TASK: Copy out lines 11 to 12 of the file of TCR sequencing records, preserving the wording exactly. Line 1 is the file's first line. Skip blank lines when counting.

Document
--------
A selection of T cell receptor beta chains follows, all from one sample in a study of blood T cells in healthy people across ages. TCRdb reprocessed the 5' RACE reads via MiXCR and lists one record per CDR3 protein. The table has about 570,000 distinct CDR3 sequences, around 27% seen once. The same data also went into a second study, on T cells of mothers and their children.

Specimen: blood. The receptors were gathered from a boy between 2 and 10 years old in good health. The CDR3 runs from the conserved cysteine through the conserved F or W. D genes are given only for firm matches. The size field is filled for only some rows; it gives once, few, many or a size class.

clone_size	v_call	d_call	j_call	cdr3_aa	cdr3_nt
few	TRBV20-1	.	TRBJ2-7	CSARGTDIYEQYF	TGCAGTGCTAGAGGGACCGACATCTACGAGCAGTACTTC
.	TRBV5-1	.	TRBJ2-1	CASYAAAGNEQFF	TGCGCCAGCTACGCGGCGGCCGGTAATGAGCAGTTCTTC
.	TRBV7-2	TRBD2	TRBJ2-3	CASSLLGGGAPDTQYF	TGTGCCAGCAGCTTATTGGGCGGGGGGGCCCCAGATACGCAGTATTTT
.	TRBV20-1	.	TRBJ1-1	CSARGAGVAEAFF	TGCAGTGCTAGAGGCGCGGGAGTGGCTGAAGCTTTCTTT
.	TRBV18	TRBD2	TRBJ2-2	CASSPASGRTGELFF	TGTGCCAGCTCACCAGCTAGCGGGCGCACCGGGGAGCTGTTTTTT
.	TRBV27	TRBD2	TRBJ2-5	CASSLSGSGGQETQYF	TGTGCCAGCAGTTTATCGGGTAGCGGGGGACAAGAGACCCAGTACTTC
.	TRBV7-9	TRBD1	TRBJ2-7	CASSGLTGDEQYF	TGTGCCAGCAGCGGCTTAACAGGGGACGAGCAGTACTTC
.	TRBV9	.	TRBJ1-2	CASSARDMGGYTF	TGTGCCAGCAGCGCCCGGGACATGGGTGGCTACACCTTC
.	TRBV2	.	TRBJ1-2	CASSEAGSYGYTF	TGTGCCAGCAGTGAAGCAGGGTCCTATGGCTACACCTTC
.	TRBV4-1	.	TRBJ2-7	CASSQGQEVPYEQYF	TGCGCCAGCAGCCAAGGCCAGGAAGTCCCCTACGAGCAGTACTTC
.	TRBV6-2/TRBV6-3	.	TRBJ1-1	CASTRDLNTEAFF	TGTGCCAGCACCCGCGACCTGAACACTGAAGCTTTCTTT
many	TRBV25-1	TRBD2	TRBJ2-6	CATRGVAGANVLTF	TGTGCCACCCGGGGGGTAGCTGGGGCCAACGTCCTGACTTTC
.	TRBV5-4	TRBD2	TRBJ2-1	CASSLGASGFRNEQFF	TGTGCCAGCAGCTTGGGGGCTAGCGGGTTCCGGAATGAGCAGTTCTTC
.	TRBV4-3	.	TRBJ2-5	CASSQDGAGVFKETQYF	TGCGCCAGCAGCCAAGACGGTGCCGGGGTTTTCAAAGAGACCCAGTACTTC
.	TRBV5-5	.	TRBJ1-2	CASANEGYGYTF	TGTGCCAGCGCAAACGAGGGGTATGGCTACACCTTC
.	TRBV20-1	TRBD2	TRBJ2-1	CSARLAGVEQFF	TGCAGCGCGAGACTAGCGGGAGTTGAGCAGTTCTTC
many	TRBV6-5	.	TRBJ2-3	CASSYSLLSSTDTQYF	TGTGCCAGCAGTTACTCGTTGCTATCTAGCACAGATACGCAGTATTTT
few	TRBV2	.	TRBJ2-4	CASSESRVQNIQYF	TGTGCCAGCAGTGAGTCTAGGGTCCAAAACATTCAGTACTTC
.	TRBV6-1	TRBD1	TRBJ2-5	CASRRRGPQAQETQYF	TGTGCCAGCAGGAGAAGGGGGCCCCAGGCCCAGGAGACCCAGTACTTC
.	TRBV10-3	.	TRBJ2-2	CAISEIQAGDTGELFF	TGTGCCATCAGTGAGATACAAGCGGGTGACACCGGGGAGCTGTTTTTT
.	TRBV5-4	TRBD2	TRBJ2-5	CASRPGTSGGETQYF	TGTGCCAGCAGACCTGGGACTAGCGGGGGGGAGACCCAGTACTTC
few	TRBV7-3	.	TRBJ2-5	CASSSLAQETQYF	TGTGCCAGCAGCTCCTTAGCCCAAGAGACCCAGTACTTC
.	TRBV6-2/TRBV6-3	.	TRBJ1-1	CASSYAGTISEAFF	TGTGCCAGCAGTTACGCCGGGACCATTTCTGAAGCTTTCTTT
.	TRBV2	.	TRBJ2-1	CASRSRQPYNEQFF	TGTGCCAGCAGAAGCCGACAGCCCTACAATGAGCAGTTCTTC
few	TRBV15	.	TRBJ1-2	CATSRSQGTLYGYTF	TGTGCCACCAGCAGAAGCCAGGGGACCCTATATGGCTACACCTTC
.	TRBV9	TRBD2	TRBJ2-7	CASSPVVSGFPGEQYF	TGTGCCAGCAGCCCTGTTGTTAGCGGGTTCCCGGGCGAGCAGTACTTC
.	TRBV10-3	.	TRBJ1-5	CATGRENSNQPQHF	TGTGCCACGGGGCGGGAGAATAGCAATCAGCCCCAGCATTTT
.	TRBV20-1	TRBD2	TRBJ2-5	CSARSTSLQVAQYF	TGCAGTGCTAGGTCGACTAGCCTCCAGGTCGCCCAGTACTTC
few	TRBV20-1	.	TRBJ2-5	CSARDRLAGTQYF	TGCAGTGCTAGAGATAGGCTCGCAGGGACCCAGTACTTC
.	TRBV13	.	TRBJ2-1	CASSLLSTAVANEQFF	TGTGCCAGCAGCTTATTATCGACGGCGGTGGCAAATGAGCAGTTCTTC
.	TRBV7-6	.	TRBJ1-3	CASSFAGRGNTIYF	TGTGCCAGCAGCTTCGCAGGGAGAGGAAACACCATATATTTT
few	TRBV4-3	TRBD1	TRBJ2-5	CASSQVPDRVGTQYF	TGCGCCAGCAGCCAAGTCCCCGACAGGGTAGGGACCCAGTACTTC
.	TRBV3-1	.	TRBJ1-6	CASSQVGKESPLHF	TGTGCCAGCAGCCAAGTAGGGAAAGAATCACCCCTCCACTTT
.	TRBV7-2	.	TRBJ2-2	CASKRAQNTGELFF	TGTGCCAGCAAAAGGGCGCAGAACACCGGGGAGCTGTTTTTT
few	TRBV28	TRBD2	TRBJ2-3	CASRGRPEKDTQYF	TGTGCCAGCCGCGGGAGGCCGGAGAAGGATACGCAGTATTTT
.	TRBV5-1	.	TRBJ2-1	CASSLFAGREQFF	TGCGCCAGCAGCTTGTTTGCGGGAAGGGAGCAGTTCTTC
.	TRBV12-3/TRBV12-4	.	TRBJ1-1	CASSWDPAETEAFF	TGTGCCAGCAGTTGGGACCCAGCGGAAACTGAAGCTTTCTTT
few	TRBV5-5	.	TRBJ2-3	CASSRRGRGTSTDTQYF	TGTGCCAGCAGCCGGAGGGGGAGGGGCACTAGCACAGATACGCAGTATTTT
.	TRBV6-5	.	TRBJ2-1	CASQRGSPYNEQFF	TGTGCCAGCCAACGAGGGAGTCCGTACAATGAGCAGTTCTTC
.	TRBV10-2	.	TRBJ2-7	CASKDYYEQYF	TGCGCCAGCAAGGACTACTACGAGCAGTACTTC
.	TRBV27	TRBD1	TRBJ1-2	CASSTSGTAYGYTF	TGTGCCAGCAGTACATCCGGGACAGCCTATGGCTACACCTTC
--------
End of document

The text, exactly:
.	TRBV9	.	TRBJ1-2	CASSARDMGGYTF	TGTGCCAGCAGCGCCCGGGACATGGGTGGCTACACCTTC
.	TRBV2	.	TRBJ1-2	CASSEAGSYGYTF	TGTGCCAGCAGTGAAGCAGGGTCCTATGGCTACACCTTC